When two parents decide to divorce, their children acquire a really tough pill to swallow. The thought of one’s mom and dad not being together anymore and living with just one of them could potentially cause drastic changes in his or her person. The whole concept of divorce makes it tough on the parents as well. Because of the way in which children are affected, the parents face potential relationship struggles with their children. Research has been done and the effects of divorce differ depending on the current age and stage of life of the children.
A divorce can affect the traditional family dynamic in a multiple ways, including the relationship between children and their parents. The relationship between adolescent children and their parents in post-divorce families is often strained as a result of poor communications. Research indicates that a high degree of conflict between former spouses is one of the strongest detrimental influences on children and parent–child relations (Afifi & Schrodt, 2003). Two key behavior phenomena that can be observed in adolescents, in respect to their relationship to their divorced parents, are “feeling caught” as a mediator and inappropriate parental divorce disclosures. It has been suggested that, because older children have developed cognitive maturity, parents tend to rely on their adolescent offspring to provide support and advice, resulting in increased pressures and responsibilities (Wright & Maxwell, 1991).
As the case may be, children are strongly affected by divorce. Some react differently than others, but all experience some kind of emotional change. Parents who are going through a divorce sometimes try to shield their children from the situation. But regardless of their parents good intentions, children often find themselves in an emotional catastrophe. Instead of protection from the situation, children need support and reassurance during this hard time.
This essay will discuss the effects the relocation after divorce have on the child, the best interests of the child, the presumptions before the divorce trial, the impact of modern technology and the flaws in this research. Divorce has many psychological effects on children. The parents are often oblivious to the child’s feelings as they are fighting their own battle with the ex-spouse or fighting the battle of custody of the child. Children usually have an unbiased approach to both parents and to witness the conflict between the ones they love has detrimental effect on the child. The degree of psychological effects depends on the age of the child.
This is why they keep asking their parents to come back together. Their parents will often keep rejecting their request of coming back together, which also causes negative feelings to appear again during divorce. This is not only because their parents reject the child’s request, but also because children compare themselves with other children whose parents are not separated. Furthermore, some children tend to blame themselves for the divorce of their parents because it is emotionally easier for children to blame themselves than to put the blame on someone else. If the child blames himself or herself, he or she would think that they are the reason for the damage that happened in the relationship between their parents.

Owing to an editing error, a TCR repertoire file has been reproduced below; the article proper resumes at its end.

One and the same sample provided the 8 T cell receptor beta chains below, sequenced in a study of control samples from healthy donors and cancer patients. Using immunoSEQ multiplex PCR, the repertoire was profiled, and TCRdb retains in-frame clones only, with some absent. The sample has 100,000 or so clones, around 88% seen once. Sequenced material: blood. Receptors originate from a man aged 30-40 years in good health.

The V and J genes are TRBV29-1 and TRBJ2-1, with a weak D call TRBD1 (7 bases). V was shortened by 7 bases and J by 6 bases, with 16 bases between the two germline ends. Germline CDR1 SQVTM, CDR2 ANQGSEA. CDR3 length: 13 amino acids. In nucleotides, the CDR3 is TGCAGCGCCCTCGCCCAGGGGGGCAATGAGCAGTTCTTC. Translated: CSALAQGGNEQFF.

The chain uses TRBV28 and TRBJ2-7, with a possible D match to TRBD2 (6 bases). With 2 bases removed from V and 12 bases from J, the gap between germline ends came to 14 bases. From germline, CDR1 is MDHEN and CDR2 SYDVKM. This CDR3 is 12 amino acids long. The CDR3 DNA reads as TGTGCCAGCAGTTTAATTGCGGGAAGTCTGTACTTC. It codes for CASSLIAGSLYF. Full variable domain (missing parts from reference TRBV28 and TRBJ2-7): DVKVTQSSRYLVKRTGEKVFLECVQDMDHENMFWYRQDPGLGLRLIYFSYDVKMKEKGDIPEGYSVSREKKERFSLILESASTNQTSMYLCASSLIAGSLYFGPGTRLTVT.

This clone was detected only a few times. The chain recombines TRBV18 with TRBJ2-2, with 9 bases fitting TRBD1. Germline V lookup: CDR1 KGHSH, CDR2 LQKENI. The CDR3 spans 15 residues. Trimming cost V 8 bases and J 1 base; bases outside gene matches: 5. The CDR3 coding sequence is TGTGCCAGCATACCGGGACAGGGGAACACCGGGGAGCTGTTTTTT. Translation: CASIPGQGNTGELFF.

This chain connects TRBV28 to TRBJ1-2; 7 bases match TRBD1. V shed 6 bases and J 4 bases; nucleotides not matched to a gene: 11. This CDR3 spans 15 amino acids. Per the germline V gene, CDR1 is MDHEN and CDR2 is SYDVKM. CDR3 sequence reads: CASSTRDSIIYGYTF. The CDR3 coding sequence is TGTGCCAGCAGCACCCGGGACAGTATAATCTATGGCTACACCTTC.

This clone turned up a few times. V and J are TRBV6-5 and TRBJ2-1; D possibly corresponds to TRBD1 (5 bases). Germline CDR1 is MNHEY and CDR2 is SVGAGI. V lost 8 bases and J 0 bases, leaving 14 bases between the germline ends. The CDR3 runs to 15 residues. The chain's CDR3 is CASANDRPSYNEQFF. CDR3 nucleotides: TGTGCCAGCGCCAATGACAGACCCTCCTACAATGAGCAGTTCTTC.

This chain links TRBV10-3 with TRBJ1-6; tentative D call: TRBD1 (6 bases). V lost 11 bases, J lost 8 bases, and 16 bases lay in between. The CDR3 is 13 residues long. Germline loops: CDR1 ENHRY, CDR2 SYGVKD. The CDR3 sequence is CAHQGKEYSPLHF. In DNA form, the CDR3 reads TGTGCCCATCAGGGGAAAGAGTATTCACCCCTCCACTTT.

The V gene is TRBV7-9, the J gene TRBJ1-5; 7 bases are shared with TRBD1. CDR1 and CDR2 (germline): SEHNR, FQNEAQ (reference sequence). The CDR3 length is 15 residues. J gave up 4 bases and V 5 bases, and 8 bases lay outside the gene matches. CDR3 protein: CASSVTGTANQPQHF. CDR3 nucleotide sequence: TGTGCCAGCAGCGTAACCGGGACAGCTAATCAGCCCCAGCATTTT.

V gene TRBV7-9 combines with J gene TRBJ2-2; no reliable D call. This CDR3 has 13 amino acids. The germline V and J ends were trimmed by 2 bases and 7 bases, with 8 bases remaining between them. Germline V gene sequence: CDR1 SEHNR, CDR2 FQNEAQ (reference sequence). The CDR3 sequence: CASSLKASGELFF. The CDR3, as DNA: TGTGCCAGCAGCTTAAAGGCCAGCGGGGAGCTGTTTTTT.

Children of any age have difficulty expressing hurt feelings and sadness to parents who are themselves angry and grieving. Responsible parents will develop a parenting plan that coordinates visitation, maintains financial obligations, and takes time to deal with children's feelings in each state of the divorce process (Bankston 382). These parents need to take the initiative and explain to the children what is happening. Also they need to meet the needs of the children, before themselves, to prevent further psychological damage to the kids. When divorced, the children go through many emotional changes.
Parental habits are passed to children. Parents should be careful while doing any action. Various researches illustrates, that children’s from a divorce household are prone to have major negative consequences over positive. Children have to adapt new environment leaving all previous memories. Life is complicated, circumstances are unique and individual are different so there are no easy answers to the questions of how divorce may affect children.
There are many issues and concerns that divorced parents must think about when children are involved. Divorce affects children in many ways such as emotionally, physically, academically, and socially. Although there may be some advantages to divorce, for example divorce is good if the child is being hurt or abused, by one of the parents. The reality is that divorce is bad for many children because it can make the children depressed, and because they have to choose which parent to stay with. Parents should stay in marriage instead of divorce for the sake of the children.
There are a few cases where the children want the divorce to happen. However it is usual, because there are intense conflicts between the parents (Emery). Divorce clearly increases the chance of those children suffering from psychological and behavioral problems. Parent- child relationships develop strains, that lead to losing contact with the one parent who seems to leave and it creates economic hardships (Emery). There was a study to see which parent had full custody of the children.
Unfortunately, this may cause the custodial parent to be upset for not being able to meet the needs of the child. Divorce is hard for those kids who have to face these situations. Most of the studies showed that divorce makes a huge difference in children’s life. I have learned that, when parents get divorced, it breaks the foundation that the child was used to.